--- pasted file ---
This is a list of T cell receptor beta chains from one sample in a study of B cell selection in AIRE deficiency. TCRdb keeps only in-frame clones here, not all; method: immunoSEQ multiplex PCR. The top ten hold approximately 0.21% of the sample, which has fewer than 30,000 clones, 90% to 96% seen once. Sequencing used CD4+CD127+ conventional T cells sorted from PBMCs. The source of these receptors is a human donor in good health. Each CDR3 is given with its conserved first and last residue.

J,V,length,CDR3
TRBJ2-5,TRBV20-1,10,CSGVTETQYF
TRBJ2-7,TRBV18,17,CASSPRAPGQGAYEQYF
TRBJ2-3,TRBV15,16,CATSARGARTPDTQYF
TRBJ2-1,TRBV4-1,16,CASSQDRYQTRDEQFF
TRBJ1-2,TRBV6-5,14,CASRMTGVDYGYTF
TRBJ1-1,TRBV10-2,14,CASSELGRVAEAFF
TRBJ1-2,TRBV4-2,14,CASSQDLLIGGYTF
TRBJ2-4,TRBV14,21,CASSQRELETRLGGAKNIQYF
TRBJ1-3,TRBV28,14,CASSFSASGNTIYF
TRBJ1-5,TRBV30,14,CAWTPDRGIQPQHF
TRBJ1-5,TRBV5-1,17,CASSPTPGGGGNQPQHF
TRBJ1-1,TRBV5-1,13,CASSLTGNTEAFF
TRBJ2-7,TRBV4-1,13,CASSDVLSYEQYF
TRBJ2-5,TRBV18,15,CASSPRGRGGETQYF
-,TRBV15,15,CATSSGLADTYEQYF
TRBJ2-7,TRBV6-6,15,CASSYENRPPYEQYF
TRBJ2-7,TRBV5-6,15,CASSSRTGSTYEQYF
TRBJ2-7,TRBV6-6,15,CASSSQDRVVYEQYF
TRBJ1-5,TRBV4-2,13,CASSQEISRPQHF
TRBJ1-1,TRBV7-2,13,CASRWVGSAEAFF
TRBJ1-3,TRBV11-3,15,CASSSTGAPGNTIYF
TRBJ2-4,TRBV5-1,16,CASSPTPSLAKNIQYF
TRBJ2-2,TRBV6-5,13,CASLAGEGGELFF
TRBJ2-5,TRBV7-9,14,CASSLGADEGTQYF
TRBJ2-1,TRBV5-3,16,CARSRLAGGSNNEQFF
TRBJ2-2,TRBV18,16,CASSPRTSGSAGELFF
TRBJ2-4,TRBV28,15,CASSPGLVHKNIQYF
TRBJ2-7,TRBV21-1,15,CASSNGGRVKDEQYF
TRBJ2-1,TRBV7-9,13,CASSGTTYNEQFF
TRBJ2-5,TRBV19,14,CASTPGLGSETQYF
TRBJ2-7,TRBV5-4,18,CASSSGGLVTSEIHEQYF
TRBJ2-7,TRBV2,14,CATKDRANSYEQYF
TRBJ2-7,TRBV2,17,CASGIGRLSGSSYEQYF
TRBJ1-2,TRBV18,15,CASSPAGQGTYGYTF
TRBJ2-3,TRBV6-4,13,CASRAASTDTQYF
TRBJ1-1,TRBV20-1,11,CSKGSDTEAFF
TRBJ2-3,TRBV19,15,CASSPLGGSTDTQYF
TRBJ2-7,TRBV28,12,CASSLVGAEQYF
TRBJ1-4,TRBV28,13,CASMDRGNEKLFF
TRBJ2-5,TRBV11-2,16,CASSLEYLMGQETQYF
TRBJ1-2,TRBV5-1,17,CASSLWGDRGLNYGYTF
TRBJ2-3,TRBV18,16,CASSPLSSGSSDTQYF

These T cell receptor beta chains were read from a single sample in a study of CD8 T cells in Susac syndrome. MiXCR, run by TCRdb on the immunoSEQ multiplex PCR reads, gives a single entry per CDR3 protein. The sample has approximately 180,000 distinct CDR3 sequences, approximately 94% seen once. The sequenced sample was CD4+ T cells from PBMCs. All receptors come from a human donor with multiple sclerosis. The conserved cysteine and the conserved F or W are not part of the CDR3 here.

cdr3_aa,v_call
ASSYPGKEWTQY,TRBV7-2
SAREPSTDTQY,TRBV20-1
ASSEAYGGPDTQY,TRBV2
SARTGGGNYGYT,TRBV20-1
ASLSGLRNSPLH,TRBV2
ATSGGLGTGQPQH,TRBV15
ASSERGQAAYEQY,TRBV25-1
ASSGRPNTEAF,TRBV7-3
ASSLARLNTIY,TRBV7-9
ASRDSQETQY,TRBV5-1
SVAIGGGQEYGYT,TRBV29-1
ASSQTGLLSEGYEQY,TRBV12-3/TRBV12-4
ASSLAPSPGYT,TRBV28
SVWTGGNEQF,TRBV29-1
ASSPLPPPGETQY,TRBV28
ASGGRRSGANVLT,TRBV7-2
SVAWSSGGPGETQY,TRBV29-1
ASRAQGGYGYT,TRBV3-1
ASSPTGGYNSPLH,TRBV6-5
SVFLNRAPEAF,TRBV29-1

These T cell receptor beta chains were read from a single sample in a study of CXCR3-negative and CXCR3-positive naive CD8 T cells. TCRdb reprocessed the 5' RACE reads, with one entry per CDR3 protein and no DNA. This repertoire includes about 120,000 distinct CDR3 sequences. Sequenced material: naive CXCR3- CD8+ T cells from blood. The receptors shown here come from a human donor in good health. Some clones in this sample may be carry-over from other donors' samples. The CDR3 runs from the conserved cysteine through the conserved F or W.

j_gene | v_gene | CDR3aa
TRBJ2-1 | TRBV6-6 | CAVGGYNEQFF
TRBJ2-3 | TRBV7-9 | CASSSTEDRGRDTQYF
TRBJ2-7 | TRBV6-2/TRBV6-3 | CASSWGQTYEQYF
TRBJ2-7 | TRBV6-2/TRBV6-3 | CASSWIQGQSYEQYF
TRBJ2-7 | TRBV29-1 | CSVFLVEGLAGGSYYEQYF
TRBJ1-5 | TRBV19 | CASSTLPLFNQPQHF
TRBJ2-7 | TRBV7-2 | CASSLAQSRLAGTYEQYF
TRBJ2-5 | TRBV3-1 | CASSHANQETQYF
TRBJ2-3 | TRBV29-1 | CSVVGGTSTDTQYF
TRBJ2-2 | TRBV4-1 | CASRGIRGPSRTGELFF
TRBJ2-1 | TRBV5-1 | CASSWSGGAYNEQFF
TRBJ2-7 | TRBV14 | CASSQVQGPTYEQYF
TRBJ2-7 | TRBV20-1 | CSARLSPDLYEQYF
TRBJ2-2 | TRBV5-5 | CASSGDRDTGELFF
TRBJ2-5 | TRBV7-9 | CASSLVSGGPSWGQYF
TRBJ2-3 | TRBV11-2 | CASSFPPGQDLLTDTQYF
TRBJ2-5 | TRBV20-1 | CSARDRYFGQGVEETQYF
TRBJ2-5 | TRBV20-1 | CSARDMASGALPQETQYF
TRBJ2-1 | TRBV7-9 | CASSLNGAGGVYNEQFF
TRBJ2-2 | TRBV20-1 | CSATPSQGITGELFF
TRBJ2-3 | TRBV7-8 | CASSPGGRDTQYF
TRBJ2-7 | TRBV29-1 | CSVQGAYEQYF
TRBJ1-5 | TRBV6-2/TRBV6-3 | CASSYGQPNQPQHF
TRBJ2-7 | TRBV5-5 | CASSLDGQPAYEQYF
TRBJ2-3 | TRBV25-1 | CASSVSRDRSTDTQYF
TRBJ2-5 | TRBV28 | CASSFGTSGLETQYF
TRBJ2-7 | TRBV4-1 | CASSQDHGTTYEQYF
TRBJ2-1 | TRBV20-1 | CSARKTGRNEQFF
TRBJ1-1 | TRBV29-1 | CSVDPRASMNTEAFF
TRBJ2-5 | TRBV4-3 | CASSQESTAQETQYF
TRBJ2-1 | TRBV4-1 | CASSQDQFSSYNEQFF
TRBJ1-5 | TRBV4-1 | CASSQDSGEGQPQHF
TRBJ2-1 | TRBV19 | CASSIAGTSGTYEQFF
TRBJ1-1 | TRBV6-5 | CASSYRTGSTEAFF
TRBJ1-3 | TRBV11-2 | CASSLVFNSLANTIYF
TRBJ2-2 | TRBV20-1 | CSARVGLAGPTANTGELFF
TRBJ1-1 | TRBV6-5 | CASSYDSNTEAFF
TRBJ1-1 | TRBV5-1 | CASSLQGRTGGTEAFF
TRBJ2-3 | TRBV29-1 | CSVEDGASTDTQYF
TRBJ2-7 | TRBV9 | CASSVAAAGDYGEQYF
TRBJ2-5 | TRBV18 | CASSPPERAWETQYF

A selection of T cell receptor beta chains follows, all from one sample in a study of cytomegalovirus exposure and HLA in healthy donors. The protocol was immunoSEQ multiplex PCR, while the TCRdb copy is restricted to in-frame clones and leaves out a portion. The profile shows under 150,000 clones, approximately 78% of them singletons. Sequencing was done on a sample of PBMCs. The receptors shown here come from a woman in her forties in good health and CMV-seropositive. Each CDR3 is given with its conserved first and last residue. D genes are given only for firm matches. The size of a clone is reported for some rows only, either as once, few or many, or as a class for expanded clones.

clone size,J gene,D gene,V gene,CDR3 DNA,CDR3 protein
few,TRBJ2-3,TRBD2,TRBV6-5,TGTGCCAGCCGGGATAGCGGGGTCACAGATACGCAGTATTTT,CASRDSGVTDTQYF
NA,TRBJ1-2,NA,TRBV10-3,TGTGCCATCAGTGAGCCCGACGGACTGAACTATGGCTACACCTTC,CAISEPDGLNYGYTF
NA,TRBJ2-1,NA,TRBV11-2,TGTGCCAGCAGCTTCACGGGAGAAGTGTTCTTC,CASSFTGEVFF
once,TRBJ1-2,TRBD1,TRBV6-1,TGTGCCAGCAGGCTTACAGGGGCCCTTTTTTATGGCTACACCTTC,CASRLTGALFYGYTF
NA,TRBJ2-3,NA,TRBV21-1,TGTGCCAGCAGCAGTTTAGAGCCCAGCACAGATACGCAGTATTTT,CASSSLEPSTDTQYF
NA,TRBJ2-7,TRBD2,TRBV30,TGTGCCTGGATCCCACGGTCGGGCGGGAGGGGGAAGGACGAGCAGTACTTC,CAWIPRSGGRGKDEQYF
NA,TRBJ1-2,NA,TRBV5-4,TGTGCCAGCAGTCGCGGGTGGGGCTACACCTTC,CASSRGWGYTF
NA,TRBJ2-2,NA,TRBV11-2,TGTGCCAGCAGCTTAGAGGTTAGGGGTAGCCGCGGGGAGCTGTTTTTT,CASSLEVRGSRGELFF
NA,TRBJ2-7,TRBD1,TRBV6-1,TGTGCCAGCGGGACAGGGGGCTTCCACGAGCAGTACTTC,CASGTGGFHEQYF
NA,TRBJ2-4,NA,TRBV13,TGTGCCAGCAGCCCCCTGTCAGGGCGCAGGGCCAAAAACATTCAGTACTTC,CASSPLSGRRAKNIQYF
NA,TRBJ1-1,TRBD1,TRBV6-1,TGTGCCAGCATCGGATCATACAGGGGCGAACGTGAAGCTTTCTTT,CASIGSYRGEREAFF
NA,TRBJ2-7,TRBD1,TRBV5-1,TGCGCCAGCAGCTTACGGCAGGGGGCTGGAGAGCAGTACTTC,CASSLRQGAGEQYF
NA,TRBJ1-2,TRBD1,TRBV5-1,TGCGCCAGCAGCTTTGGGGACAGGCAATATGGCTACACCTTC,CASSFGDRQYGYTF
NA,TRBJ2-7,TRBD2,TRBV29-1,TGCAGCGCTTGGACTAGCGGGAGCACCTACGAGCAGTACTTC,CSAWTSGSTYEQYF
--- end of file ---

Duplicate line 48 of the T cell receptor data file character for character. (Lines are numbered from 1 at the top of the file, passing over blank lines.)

SAREPSTDTQY,TRBV20-1